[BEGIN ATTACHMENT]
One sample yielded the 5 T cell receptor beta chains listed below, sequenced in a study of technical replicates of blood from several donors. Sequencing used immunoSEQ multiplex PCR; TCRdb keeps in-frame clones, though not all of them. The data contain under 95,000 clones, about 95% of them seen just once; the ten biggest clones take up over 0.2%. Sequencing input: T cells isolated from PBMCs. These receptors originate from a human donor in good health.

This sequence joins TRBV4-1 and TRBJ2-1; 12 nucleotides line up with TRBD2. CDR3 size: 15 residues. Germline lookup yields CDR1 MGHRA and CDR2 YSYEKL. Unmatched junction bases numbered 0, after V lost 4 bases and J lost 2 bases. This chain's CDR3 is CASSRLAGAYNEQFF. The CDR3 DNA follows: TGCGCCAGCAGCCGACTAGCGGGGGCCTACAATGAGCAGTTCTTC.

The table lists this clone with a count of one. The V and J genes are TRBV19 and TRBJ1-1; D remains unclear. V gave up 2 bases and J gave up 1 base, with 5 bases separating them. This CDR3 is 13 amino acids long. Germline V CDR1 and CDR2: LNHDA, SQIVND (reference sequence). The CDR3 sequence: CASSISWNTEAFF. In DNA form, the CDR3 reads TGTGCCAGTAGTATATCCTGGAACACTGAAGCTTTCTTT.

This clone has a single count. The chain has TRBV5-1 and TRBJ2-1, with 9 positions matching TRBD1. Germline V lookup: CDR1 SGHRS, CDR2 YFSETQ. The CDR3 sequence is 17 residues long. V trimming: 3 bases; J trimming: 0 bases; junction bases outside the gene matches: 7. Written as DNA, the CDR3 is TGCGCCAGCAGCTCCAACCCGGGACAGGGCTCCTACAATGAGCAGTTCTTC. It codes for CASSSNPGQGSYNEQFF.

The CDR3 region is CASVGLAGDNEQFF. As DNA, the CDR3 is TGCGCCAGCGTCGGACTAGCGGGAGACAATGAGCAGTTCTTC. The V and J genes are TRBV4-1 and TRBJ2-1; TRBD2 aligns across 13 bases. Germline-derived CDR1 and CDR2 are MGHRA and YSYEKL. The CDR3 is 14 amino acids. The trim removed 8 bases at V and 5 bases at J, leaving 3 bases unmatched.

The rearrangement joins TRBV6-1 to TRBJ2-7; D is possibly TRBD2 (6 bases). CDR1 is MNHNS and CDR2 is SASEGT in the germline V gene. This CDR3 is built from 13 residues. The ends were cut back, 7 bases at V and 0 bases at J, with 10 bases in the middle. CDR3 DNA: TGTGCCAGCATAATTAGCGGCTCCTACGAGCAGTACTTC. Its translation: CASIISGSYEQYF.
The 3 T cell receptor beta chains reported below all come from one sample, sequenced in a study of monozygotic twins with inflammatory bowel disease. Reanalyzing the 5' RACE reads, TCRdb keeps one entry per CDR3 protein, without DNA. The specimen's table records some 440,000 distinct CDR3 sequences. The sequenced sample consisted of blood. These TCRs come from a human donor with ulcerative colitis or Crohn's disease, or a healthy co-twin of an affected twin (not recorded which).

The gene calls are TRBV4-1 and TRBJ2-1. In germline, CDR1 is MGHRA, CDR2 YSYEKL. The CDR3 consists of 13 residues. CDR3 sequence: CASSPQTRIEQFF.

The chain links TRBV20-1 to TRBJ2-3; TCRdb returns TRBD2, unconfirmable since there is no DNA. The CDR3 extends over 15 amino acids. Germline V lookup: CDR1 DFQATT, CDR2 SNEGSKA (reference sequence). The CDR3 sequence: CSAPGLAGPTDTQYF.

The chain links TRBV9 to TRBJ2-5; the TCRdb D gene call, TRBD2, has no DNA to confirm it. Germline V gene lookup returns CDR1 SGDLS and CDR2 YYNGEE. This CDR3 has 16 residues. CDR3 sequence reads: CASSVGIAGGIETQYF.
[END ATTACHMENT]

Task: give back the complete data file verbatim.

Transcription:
One sample yielded the 5 T cell receptor beta chains listed below, sequenced in a study of technical replicates of blood from several donors. Sequencing used immunoSEQ multiplex PCR; TCRdb keeps in-frame clones, though not all of them. The data contain under 95,000 clones, about 95% of them seen just once; the ten biggest clones take up over 0.2%. Sequencing input: T cells isolated from PBMCs. These receptors originate from a human donor in good health.

This sequence joins TRBV4-1 and TRBJ2-1; 12 nucleotides line up with TRBD2. CDR3 size: 15 residues. Germline lookup yields CDR1 MGHRA and CDR2 YSYEKL. Unmatched junction bases numbered 0, after V lost 4 bases and J lost 2 bases. This chain's CDR3 is CASSRLAGAYNEQFF. The CDR3 DNA follows: TGCGCCAGCAGCCGACTAGCGGGGGCCTACAATGAGCAGTTCTTC.

The table lists this clone with a count of one. The V and J genes are TRBV19 and TRBJ1-1; D remains unclear. V gave up 2 bases and J gave up 1 base, with 5 bases separating them. This CDR3 is 13 amino acids long. Germline V CDR1 and CDR2: LNHDA, SQIVND (reference sequence). The CDR3 sequence: CASSISWNTEAFF. In DNA form, the CDR3 reads TGTGCCAGTAGTATATCCTGGAACACTGAAGCTTTCTTT.

This clone has a single count. The chain has TRBV5-1 and TRBJ2-1, with 9 positions matching TRBD1. Germline V lookup: CDR1 SGHRS, CDR2 YFSETQ. The CDR3 sequence is 17 residues long. V trimming: 3 bases; J trimming: 0 bases; junction bases outside the gene matches: 7. Written as DNA, the CDR3 is TGCGCCAGCAGCTCCAACCCGGGACAGGGCTCCTACAATGAGCAGTTCTTC. It codes for CASSSNPGQGSYNEQFF.

The CDR3 region is CASVGLAGDNEQFF. As DNA, the CDR3 is TGCGCCAGCGTCGGACTAGCGGGAGACAATGAGCAGTTCTTC. The V and J genes are TRBV4-1 and TRBJ2-1; TRBD2 aligns across 13 bases. Germline-derived CDR1 and CDR2 are MGHRA and YSYEKL. The CDR3 is 14 amino acids. The trim removed 8 bases at V and 5 bases at J, leaving 3 bases unmatched.

The rearrangement joins TRBV6-1 to TRBJ2-7; D is possibly TRBD2 (6 bases). CDR1 is MNHNS and CDR2 is SASEGT in the germline V gene. This CDR3 is built from 13 residues. The ends were cut back, 7 bases at V and 0 bases at J, with 10 bases in the middle. CDR3 DNA: TGTGCCAGCATAATTAGCGGCTCCTACGAGCAGTACTTC. Its translation: CASIISGSYEQYF.
The 3 T cell receptor beta chains reported below all come from one sample, sequenced in a study of monozygotic twins with inflammatory bowel disease. Reanalyzing the 5' RACE reads, TCRdb keeps one entry per CDR3 protein, without DNA. The specimen's table records some 440,000 distinct CDR3 sequences. The sequenced sample consisted of blood. These TCRs come from a human donor with ulcerative colitis or Crohn's disease, or a healthy co-twin of an affected twin (not recorded which).

The gene calls are TRBV4-1 and TRBJ2-1. In germline, CDR1 is MGHRA, CDR2 YSYEKL. The CDR3 consists of 13 residues. CDR3 sequence: CASSPQTRIEQFF.

The chain links TRBV20-1 to TRBJ2-3; TCRdb returns TRBD2, unconfirmable since there is no DNA. The CDR3 extends over 15 amino acids. Germline V lookup: CDR1 DFQATT, CDR2 SNEGSKA (reference sequence). The CDR3 sequence: CSAPGLAGPTDTQYF.

The chain links TRBV9 to TRBJ2-5; the TCRdb D gene call, TRBD2, has no DNA to confirm it. Germline V gene lookup returns CDR1 SGDLS and CDR2 YYNGEE. This CDR3 has 16 residues. CDR3 sequence reads: CASSVGIAGGIETQYF.